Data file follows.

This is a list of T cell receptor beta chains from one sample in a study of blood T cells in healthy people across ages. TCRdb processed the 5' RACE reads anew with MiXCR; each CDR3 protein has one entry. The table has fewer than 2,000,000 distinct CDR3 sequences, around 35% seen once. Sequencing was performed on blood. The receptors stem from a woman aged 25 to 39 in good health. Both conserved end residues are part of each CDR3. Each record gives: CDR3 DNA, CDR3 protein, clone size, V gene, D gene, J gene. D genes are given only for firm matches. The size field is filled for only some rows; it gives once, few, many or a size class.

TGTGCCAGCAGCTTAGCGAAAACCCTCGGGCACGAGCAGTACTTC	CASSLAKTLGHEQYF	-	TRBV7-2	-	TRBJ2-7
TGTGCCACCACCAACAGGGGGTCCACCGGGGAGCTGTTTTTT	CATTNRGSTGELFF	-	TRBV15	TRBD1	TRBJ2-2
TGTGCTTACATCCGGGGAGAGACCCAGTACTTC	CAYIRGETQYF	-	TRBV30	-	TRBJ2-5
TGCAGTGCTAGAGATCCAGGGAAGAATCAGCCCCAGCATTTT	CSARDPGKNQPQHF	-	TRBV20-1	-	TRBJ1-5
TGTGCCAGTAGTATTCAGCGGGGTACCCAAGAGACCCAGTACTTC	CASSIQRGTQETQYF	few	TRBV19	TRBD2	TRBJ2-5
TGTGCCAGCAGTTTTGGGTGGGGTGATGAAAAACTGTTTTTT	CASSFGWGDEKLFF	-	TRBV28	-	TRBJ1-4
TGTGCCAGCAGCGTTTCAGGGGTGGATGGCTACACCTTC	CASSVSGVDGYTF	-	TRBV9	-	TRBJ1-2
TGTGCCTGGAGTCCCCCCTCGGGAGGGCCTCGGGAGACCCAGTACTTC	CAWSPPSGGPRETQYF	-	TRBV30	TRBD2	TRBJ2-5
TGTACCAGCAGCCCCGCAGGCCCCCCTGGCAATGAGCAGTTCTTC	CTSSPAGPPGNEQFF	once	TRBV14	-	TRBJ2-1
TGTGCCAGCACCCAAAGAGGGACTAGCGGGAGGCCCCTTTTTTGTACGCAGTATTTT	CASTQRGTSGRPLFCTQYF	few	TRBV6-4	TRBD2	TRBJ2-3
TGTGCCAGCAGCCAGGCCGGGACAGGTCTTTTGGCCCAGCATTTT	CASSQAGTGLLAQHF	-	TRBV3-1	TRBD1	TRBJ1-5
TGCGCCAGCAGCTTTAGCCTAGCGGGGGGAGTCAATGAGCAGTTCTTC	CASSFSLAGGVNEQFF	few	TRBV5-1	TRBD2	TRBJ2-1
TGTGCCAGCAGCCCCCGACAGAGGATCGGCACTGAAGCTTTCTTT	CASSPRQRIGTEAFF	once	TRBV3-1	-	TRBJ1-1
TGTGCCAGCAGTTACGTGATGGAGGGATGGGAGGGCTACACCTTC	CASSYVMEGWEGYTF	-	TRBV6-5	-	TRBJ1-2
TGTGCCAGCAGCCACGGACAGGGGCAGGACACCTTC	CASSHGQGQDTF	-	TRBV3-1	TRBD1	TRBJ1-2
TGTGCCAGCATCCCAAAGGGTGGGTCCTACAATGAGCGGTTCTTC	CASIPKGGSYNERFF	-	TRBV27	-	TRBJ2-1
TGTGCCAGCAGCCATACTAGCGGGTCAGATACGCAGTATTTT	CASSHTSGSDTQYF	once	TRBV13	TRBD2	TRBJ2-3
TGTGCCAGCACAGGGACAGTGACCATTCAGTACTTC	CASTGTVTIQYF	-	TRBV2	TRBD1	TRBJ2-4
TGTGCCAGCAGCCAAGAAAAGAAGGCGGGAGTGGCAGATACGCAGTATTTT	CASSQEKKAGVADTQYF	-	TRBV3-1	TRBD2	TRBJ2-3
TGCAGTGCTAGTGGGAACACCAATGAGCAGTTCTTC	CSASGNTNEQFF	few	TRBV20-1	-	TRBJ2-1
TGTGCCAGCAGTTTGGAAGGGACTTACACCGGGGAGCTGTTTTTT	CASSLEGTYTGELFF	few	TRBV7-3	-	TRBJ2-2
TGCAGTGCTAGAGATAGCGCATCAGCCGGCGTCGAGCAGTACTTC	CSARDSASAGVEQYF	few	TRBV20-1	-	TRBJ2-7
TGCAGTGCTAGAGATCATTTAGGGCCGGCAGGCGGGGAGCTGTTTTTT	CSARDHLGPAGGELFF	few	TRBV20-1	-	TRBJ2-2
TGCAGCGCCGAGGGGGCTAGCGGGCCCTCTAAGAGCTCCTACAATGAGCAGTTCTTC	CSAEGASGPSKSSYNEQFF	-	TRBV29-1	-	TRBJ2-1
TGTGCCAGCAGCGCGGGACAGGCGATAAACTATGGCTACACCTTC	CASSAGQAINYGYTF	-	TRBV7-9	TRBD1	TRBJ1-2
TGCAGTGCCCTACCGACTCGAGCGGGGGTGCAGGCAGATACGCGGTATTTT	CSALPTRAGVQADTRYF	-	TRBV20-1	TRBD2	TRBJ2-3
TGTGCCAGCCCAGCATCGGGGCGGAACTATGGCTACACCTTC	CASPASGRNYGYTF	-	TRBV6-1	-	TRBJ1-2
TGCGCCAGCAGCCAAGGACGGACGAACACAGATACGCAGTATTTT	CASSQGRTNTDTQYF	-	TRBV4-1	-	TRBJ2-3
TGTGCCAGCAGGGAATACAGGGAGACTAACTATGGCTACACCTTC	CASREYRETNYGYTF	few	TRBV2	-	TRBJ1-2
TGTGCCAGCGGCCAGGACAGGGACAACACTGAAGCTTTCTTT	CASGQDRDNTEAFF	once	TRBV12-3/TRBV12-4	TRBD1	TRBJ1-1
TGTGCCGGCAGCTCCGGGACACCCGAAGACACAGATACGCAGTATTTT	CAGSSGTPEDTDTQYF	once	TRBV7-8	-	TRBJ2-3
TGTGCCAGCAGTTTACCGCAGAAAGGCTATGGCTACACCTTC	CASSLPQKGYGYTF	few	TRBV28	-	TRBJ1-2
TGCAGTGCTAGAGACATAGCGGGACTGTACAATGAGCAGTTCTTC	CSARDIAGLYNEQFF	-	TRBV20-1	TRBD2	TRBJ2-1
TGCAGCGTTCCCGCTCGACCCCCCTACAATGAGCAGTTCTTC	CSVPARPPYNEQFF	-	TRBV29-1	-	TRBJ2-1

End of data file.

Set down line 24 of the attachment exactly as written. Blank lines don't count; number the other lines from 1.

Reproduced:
TGCAGTGCTAGAGATCATTTAGGGCCGGCAGGCGGGGAGCTGTTTTTT	CSARDHLGPAGGELFF	few	TRBV20-1	-	TRBJ2-2